As the fallout from baby Gammy continues and Thailand moves to make commercial surrogacy illegal, calls are intensifying for Australia to legalise paid surrogacy with a ‘carefully designed system’ as columnist Julie Szego proposed on these pages last week.
As a critic of the IVF industry for three decades, my solution is very different. Rather than regulating a system that commodifies the resulting child and invariably uses women as "containers" for carrying and birthing a baby they are taught to say is not theirs, we need to focus on the demand for surrogacy and try to reduce it.
How is it that there are 100 or more couples who are now in understandable despair because they don’t know what’s happening to the Thai women carrying "their" babies, or to their frozen embryos in clinics that have been closed down? Who is facilitating couples - gay and straight - who are intent on their own genetic child and have the money to pay going baby shopping overseas?
We need to focus on those who fuel the demand for surrogacy - like the group Surrogacy Australia, which held its consumer-oriented conference for prospective IPs (intended parents), titled Families through Surrogacy, in Melbourne at the end of May 2014. This was a buyers’ market with beaming surrogates and egg donors from Australia and overseas, and a presence of local and international IVF clinics from Thailand, India and Mexico.
And so we sat for two days: about 200 people, many of them potential customers. We listened to expert after expert extolling the happiness but also the pitfalls facing intended parents – they were clearly the focus of the conference – if they start the surrogacy journey on their own. Much better to use the services of Surrogacy Australia with their tried and tested connections to IVF clinics in- and outside Australia, including the Thai clinic Talent IVF. And their lawyers: no fewer than six Australian law firms and migration agents were advertising their services in a trade fair along the walls of the venue, with plenty of nice pens.
Surrogacy Australia is closely aligned with Fertility Connections, a closed online forum for members (fertilityconnectionsaustralia.com/au). Here intended parents can look for surrogates, egg donors (and vice versa). Featuring a beautiful Tree of Life as their logo, spokeswoman Rachel Kunde (who is also a spokesperson for Surrogacy Australia) describes herself as a Queensland surrogate and "4 times egg donor".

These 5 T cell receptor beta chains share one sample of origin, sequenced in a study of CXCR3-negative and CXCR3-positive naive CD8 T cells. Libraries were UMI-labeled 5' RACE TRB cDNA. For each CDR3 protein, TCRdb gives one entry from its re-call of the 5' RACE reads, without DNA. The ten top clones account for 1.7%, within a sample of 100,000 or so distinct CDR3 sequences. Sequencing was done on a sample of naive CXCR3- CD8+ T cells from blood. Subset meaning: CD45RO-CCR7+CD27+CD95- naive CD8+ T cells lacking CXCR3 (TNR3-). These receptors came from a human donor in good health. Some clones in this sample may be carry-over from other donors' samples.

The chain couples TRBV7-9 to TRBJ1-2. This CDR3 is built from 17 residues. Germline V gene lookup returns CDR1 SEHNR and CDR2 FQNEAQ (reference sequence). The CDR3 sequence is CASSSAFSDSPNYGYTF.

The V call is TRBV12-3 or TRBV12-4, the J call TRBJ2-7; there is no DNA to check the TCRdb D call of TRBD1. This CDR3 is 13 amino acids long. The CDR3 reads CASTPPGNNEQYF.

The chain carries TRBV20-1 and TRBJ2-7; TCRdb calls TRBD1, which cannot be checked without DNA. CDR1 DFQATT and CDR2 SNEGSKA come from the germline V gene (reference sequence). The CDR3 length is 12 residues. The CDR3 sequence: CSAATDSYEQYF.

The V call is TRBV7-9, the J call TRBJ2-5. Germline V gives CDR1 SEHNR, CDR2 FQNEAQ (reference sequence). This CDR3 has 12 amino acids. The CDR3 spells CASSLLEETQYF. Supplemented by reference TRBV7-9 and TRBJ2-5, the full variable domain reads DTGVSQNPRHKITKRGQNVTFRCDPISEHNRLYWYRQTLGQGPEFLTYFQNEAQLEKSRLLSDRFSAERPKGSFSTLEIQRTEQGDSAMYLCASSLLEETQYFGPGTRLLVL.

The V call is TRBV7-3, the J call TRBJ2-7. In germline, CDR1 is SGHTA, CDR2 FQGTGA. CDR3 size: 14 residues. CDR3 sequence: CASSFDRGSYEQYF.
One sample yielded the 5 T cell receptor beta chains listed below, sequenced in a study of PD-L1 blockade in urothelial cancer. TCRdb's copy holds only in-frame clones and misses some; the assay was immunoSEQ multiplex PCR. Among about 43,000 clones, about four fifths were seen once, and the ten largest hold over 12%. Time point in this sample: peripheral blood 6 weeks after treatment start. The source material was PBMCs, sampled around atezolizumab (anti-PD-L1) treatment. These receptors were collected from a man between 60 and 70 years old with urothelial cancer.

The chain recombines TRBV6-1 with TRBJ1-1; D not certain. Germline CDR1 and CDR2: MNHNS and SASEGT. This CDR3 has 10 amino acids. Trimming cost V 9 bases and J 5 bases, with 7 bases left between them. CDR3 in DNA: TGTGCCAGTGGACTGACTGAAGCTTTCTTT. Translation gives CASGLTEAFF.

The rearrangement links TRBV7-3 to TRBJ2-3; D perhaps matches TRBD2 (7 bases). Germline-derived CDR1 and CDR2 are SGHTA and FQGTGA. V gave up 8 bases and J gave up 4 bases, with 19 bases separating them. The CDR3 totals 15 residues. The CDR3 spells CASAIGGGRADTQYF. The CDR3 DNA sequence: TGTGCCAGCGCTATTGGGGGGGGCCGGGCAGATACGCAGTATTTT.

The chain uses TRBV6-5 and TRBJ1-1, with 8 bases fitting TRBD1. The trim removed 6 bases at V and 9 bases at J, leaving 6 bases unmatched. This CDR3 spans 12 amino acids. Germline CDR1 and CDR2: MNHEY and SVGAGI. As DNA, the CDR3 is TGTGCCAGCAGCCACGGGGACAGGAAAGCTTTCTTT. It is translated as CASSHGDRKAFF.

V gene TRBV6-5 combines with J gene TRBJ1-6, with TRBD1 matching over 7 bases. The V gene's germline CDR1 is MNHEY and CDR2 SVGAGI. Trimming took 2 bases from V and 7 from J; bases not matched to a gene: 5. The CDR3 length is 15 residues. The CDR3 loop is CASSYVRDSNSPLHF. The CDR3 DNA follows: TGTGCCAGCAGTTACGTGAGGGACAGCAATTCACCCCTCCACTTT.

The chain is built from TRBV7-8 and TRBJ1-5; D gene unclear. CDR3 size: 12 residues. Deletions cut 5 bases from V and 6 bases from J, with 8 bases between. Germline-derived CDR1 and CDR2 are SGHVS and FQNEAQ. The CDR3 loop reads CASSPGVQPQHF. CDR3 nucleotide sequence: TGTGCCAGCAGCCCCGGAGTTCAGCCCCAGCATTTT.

All of this is presented to us as the "natural" next step for couples who went unsuccessfully through IVF multiple times. (Stopping altogether is not discussed.) Many are now also in need of an egg donor – as are the gay couples who play a prominent role as proud Gay Dads at the conference discussing "processes, costs and success rates" of their surrogacy journeys in India, Thailand or the US.
The right to a child is not questioned, the fact that the birth mother might regret giving away her child for the rest of her life, or decide to keep the baby, is only discussed in the context of what precautions intended parents need to take so that this does not happen. It is accepted without discussion that a "gestational surrogate" - the term used for a woman who becomes pregnant with an implanted embryo that does not contain her own genes – will not have a relationship with the developing baby as it is "not her child". An absurd notion for any woman who has ever been pregnant.
A pregnant 22-year-old Queensland woman at the conference tells us her story of being a three-time egg donor. One hormonal stimulation went horribly wrong and she ended up in hospital with life-threatening ovarian hyperstimulation syndrome. But the "reward" of donating is so important to her that she does it another three times! Now she is a surrogate but in the "traditional way", via sperm insemination. She could not face the fertility hormone injections again. This woman, who has now a fiance, will give her first child away … but she talks about it with obvious pride. The audience has gone quiet and it is difficult to guess what they think.
What have we done as a society that beautiful young women risk their lives and health and give their babies away? That people with money can commission a custom-made baby from an Indian woman their child will never know? Have we forgotten the many heartbreaking stories from adoption? Don’t we know about donor children in desperate need of finding their sperm donor? Why are we repeating these mistakes, and why are we not even talking about it?
We need to reduce the demand for surrogacy. Surrogacy is a heartless, exploitative, capitalist enterprise. There is no right to a child; children are not commodities, and surrogates are not just "suitcases" or "angels" (depending on your point of view). Infertility can be very sad but we need to also understand that many women are pushed into surrogacy because of IVF failures (more income for IVF clinics). There are so many children around who deserve love and attention - why insist on your own genes and commodify a woman in the process (even if she says it’s her "choice" or she needs the money)?
Introducing commercial surrogacy in Australia is not the answer. Reducing demand for all types of surrogacy is.
Dr Renate Klein is a feminist health researcher. She was Associate Professor in Women’s Studies at Deakin University until 2006.